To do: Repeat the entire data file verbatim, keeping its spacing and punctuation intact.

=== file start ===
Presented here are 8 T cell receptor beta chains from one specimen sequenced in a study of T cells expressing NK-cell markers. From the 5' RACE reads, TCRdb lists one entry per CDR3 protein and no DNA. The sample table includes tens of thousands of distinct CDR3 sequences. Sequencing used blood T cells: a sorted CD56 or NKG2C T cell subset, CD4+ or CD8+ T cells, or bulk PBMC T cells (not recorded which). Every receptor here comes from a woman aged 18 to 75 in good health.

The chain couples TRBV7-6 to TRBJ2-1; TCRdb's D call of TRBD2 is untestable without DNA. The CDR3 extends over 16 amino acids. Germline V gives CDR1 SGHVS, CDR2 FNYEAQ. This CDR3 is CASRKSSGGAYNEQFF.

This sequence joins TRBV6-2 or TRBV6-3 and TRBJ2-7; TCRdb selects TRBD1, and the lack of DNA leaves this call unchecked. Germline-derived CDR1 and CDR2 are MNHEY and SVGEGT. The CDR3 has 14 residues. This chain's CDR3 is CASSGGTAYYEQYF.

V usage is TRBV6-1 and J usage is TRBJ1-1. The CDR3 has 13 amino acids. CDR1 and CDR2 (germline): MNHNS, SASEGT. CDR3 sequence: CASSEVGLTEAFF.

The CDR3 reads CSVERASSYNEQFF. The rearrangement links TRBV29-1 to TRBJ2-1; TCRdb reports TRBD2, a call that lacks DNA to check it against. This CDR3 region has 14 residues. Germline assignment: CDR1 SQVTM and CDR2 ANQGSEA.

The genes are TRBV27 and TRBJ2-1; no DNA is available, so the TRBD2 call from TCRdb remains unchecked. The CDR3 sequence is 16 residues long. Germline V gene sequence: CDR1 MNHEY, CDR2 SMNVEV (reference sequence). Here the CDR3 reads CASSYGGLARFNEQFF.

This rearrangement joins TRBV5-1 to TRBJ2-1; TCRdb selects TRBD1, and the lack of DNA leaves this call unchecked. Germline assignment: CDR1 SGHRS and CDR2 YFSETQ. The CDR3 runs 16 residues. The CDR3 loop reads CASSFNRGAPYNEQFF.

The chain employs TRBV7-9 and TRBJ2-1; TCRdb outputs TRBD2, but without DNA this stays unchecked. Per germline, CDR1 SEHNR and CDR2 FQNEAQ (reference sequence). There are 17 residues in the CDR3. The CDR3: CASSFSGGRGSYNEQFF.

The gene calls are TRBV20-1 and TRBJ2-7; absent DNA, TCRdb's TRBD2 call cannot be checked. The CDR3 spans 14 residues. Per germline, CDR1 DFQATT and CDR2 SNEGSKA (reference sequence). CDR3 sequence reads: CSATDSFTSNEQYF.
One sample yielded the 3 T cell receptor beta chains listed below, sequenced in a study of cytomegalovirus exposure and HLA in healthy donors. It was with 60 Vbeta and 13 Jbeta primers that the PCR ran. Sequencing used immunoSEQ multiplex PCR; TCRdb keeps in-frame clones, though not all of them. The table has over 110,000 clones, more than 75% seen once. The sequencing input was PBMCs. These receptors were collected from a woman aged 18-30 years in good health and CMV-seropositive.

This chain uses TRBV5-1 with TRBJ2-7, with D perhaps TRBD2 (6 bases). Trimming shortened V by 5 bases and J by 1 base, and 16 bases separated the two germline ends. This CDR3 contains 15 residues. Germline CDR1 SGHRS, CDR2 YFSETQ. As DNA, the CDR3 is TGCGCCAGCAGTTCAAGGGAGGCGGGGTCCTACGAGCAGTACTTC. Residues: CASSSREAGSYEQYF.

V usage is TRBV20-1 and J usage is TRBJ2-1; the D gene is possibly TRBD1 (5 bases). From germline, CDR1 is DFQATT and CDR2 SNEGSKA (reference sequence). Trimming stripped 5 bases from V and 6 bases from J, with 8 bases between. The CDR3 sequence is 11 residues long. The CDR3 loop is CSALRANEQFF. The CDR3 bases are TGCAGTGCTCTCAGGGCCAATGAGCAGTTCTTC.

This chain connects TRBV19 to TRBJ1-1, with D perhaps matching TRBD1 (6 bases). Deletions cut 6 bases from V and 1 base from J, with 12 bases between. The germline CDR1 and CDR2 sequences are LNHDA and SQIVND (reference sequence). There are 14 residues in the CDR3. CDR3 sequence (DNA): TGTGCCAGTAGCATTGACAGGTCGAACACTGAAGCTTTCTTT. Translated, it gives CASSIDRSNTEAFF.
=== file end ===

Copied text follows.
Presented here are 8 T cell receptor beta chains from one specimen sequenced in a study of T cells expressing NK-cell markers. From the 5' RACE reads, TCRdb lists one entry per CDR3 protein and no DNA. The sample table includes tens of thousands of distinct CDR3 sequences. Sequencing used blood T cells: a sorted CD56 or NKG2C T cell subset, CD4+ or CD8+ T cells, or bulk PBMC T cells (not recorded which). Every receptor here comes from a woman aged 18 to 75 in good health.

The chain couples TRBV7-6 to TRBJ2-1; TCRdb's D call of TRBD2 is untestable without DNA. The CDR3 extends over 16 amino acids. Germline V gives CDR1 SGHVS, CDR2 FNYEAQ. This CDR3 is CASRKSSGGAYNEQFF.

This sequence joins TRBV6-2 or TRBV6-3 and TRBJ2-7; TCRdb selects TRBD1, and the lack of DNA leaves this call unchecked. Germline-derived CDR1 and CDR2 are MNHEY and SVGEGT. The CDR3 has 14 residues. This chain's CDR3 is CASSGGTAYYEQYF.

V usage is TRBV6-1 and J usage is TRBJ1-1. The CDR3 has 13 amino acids. CDR1 and CDR2 (germline): MNHNS, SASEGT. CDR3 sequence: CASSEVGLTEAFF.

The CDR3 reads CSVERASSYNEQFF. The rearrangement links TRBV29-1 to TRBJ2-1; TCRdb reports TRBD2, a call that lacks DNA to check it against. This CDR3 region has 14 residues. Germline assignment: CDR1 SQVTM and CDR2 ANQGSEA.

The genes are TRBV27 and TRBJ2-1; no DNA is available, so the TRBD2 call from TCRdb remains unchecked. The CDR3 sequence is 16 residues long. Germline V gene sequence: CDR1 MNHEY, CDR2 SMNVEV (reference sequence). Here the CDR3 reads CASSYGGLARFNEQFF.

This rearrangement joins TRBV5-1 to TRBJ2-1; TCRdb selects TRBD1, and the lack of DNA leaves this call unchecked. Germline assignment: CDR1 SGHRS and CDR2 YFSETQ. The CDR3 runs 16 residues. The CDR3 loop reads CASSFNRGAPYNEQFF.

The chain employs TRBV7-9 and TRBJ2-1; TCRdb outputs TRBD2, but without DNA this stays unchecked. Per germline, CDR1 SEHNR and CDR2 FQNEAQ (reference sequence). There are 17 residues in the CDR3. The CDR3: CASSFSGGRGSYNEQFF.

The gene calls are TRBV20-1 and TRBJ2-7; absent DNA, TCRdb's TRBD2 call cannot be checked. The CDR3 spans 14 residues. Per germline, CDR1 DFQATT and CDR2 SNEGSKA (reference sequence). CDR3 sequence reads: CSATDSFTSNEQYF.
One sample yielded the 3 T cell receptor beta chains listed below, sequenced in a study of cytomegalovirus exposure and HLA in healthy donors. It was with 60 Vbeta and 13 Jbeta primers that the PCR ran. Sequencing used immunoSEQ multiplex PCR; TCRdb keeps in-frame clones, though not all of them. The table has over 110,000 clones, more than 75% seen once. The sequencing input was PBMCs. These receptors were collected from a woman aged 18-30 years in good health and CMV-seropositive.

This chain uses TRBV5-1 with TRBJ2-7, with D perhaps TRBD2 (6 bases). Trimming shortened V by 5 bases and J by 1 base, and 16 bases separated the two germline ends. This CDR3 contains 15 residues. Germline CDR1 SGHRS, CDR2 YFSETQ. As DNA, the CDR3 is TGCGCCAGCAGTTCAAGGGAGGCGGGGTCCTACGAGCAGTACTTC. Residues: CASSSREAGSYEQYF.

V usage is TRBV20-1 and J usage is TRBJ2-1; the D gene is possibly TRBD1 (5 bases). From germline, CDR1 is DFQATT and CDR2 SNEGSKA (reference sequence). Trimming stripped 5 bases from V and 6 bases from J, with 8 bases between. The CDR3 sequence is 11 residues long. The CDR3 loop is CSALRANEQFF. The CDR3 bases are TGCAGTGCTCTCAGGGCCAATGAGCAGTTCTTC.

This chain connects TRBV19 to TRBJ1-1, with D perhaps matching TRBD1 (6 bases). Deletions cut 6 bases from V and 1 base from J, with 12 bases between. The germline CDR1 and CDR2 sequences are LNHDA and SQIVND (reference sequence). There are 14 residues in the CDR3. CDR3 sequence (DNA): TGTGCCAGTAGCATTGACAGGTCGAACACTGAAGCTTTCTTT. Translated, it gives CASSIDRSNTEAFF.